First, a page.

AP 9 September 2011
By Gary Fineout
Chucha Barber, Chief Financial Officer of the of the Mary Brogan Museum, discusses the status of the painting "Christ Carrying the Cross Dragged by Rogue" by Italian Renaissance artist Girolamo Romano on Thursday September 8, 2011, in Tallahassee, Fla. U.S. authorities have ordered a Tallahassee museum to hold onto a nearly 500-year-old Italian painting of Christ carrying the Cross because it is believed to have been stolen by the Nazis from a Jewish family during World War II. The painting will now stay in the museum until at least November as the United States and Italy try to resolve questions about the painting's ownership. AP Photo/Steve Cannon.
A Florida museum said it has been ordered to temporarily hang onto a borrowed 16th Century Italian painting of Christ holding the cross, as U.S. and Italian authorities seek to resolve questions of ownership amid claims the work had been stolen from a Jewish family in World War II.
The Baroque painting was one of 50 works lent by a famous Milan museum to the Mary Brogan Museum of Art & Science in Tallahassee. The work was part of a display in the museum from March until earlier this month.
The museum's chief executive officer Chucha Barber said she was instructed by the U.S. Attorney's office in July to retain the painting until the ownership issues were resolved.
"My initial reaction was that this was an important opportunity for the Brogan museum to do the right thing and help the government determine the rightful ownership," Barber said.
On Thursday, the museum put back on display the painting, "Christ Carrying the Cross Dragged by a Rogue" by Girolamo Romano. The Tallahassee Democrat (http://bit.ly/p092sL) first reported that federal authorities had ordered the painting to remain in the United States while matters are settled.
The painting was part of a $30 million exhibition of Baroque paintings from the Pinacoteca di Brera museum in Milan. The painting is believed to date to around 1538 and it was purchased by Gentili di Giuseppe in 1914 during an auction in Paris. Di Giuseppe, who worked for the Italian government, died in 1940 shortly after the Nazis occupied France.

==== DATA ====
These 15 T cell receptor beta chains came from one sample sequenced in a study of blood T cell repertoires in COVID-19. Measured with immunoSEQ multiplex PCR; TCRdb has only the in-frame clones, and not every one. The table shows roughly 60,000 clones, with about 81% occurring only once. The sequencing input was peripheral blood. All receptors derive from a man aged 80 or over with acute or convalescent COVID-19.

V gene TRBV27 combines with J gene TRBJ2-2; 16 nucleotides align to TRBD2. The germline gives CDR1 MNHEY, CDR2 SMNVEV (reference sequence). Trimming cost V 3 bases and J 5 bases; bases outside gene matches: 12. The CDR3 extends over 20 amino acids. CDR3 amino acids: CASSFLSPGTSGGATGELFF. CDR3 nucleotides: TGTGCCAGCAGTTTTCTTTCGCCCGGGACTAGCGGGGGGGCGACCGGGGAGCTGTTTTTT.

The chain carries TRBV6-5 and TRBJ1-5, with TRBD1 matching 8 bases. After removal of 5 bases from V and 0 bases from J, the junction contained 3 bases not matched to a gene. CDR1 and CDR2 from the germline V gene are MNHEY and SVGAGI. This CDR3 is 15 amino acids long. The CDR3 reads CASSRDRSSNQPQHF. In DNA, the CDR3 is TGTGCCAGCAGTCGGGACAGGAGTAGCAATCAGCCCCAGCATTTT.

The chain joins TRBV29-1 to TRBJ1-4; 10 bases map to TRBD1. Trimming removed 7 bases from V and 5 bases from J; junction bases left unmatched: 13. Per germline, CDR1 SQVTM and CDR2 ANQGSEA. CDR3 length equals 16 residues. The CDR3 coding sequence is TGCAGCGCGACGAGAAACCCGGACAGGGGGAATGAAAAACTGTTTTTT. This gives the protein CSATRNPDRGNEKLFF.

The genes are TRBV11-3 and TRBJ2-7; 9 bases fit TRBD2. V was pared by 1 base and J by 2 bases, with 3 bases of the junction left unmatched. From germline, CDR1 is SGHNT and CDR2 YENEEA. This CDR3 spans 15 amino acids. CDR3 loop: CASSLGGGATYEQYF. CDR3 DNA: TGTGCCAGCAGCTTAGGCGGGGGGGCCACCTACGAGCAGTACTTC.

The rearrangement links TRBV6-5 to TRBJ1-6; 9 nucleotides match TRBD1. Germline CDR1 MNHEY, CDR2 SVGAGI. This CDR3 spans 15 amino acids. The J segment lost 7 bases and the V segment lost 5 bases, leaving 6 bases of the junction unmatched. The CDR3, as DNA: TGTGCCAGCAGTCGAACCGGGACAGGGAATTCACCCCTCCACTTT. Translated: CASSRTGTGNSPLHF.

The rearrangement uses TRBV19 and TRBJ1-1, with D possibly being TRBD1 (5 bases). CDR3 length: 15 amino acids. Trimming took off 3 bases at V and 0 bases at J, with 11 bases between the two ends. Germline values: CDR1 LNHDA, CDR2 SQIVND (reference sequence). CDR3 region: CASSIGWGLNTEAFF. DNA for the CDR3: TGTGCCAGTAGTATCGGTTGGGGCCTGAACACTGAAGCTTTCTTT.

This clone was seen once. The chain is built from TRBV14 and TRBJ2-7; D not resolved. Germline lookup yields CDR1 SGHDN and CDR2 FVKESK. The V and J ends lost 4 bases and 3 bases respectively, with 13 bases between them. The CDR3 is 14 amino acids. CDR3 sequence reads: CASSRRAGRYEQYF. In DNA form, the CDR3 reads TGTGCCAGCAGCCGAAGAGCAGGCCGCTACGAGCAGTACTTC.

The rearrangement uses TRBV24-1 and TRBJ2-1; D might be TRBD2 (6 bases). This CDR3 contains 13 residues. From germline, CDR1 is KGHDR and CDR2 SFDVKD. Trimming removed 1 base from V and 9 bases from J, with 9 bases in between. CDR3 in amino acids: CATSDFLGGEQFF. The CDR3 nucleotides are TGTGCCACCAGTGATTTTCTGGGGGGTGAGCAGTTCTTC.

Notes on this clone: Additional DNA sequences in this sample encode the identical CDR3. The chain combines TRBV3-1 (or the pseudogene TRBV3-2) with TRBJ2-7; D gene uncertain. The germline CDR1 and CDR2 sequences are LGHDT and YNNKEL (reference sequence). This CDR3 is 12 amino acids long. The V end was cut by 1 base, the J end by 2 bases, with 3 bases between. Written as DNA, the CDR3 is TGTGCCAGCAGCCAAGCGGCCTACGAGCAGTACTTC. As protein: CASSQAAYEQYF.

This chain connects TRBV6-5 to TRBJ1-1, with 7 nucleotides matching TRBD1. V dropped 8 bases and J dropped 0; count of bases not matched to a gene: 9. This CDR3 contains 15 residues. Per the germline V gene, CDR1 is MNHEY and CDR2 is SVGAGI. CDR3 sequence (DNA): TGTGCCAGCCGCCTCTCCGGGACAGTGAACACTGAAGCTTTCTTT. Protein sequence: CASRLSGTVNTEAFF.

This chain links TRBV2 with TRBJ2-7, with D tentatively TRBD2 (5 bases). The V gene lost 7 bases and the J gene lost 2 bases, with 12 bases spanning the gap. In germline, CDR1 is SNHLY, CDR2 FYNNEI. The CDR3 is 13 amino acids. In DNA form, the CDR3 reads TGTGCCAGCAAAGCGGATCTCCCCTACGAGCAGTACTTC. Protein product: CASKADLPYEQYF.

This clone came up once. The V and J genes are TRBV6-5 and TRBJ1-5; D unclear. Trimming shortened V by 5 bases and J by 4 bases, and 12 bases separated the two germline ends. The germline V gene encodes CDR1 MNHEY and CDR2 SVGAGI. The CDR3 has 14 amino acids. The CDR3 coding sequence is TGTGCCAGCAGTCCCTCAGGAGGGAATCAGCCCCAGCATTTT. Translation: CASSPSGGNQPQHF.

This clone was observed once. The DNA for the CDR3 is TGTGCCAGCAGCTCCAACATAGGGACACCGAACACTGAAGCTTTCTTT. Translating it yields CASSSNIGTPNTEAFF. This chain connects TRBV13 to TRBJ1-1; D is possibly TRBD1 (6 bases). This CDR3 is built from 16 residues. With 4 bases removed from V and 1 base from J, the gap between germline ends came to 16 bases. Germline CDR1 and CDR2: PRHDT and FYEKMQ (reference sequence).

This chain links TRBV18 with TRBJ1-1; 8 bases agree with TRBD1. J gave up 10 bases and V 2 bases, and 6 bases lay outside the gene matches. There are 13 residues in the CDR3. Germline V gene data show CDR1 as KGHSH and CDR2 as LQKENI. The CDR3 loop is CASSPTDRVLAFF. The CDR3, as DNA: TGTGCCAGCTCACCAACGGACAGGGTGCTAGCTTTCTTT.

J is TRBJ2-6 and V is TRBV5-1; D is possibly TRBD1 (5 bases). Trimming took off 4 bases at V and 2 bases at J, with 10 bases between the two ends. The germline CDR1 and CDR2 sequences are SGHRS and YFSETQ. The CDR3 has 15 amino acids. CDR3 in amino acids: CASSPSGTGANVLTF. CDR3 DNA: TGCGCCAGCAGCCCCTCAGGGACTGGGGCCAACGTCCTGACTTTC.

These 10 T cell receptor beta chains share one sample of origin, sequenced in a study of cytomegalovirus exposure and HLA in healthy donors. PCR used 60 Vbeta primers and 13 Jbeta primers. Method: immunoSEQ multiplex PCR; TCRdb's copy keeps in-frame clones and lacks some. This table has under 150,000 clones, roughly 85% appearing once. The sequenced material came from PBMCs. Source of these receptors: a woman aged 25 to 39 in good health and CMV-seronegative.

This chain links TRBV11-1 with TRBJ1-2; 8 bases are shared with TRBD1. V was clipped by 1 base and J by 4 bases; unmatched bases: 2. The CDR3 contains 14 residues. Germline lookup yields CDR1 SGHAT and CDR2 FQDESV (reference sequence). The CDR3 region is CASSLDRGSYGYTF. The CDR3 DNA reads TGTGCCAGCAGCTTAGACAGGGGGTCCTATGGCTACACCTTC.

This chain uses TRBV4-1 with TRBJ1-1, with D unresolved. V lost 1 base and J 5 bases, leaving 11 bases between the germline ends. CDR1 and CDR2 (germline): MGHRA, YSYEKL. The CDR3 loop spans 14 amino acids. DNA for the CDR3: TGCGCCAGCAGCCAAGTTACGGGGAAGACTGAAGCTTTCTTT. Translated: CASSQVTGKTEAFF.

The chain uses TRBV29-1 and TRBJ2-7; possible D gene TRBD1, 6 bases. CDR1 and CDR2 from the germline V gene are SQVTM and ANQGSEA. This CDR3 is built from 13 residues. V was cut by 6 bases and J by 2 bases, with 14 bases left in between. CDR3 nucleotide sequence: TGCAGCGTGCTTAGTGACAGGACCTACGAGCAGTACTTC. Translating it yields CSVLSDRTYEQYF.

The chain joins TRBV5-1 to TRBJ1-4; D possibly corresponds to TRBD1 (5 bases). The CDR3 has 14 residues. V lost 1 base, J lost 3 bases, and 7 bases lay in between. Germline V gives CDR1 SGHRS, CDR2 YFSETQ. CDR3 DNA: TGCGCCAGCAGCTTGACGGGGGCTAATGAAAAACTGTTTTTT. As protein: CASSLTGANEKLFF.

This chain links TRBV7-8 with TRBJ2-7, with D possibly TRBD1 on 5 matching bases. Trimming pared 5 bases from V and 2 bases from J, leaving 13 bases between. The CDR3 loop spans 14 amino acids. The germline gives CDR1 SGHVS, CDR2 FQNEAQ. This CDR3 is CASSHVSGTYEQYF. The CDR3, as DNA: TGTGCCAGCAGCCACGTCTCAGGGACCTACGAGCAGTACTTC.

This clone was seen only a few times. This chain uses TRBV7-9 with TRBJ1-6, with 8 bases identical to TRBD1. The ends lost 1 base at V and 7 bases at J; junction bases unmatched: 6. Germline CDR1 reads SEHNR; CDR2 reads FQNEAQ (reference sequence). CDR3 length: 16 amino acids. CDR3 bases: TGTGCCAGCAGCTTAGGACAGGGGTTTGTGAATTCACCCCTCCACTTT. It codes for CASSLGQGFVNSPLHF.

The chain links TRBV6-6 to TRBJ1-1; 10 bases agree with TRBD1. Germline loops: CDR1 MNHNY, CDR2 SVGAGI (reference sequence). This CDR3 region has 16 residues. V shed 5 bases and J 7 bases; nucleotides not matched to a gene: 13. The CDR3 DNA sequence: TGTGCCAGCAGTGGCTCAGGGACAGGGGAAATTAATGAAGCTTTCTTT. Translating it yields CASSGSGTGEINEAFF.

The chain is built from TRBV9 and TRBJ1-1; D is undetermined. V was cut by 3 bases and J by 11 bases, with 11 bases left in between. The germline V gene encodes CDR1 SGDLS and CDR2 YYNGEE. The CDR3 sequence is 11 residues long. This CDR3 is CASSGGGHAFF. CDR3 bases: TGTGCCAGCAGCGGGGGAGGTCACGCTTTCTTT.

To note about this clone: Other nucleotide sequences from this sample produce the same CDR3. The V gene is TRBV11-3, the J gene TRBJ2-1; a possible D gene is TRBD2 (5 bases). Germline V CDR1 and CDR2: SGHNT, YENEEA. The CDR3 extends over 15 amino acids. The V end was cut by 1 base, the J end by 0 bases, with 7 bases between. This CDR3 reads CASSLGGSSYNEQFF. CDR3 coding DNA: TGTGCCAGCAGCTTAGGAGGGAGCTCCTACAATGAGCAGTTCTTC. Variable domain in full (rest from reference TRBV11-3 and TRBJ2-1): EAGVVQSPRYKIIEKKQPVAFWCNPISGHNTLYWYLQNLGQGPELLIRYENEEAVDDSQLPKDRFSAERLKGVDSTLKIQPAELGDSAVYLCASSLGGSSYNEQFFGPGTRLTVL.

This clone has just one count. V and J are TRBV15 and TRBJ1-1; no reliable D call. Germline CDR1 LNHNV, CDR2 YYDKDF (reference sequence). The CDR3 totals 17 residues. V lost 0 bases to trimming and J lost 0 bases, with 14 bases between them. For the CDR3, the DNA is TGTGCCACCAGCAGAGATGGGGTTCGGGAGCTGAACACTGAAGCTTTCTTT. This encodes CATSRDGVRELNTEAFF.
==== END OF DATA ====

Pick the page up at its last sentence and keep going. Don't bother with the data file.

The painting is believed to been among 155 works auctioned off by the French Vichy government in 1941 to pay off debts. But members of his Jewish family who fled the country because of the Nazi occupation have said the sale was illegal.
Barber said that U.S. Attorney Pamela Marsh personally called her and informed her about the possible problems surrounding the painting. Marsh did not respond to a request for comment Thursday.
There was no immediate response from the Milan museum to an email sent Thursday by The Associated Press seeking comment. A telephone message left with the Italian consulate in Miami was not immediately returned.
Barber said since July there have been a series of conversations between authorities and the two museums that resulted in a decision to keep the painting in the United States until at least November.
Back in 2000, two American museums reached settlements with the heirs of Di Giuseppe that allowed those museums to keep two pieces of artwork that were in their collections. A French court in 1999 returned five paintings to the family from the Louvre museum in Paris.
In 2008, the American Association of Museums released guidelines for museums to follow to avoid acquiring artifacts that may have been illegally exported. Museums including the Metropolitan Museum of Art in New York and the J. Paul Getty Museum in Los Angeles have agreed in recent years to return artifacts to Italy that the Italian government says were looted or stolen. http://www.artdaily.org/index.asp?int_sec=2&int_new=50346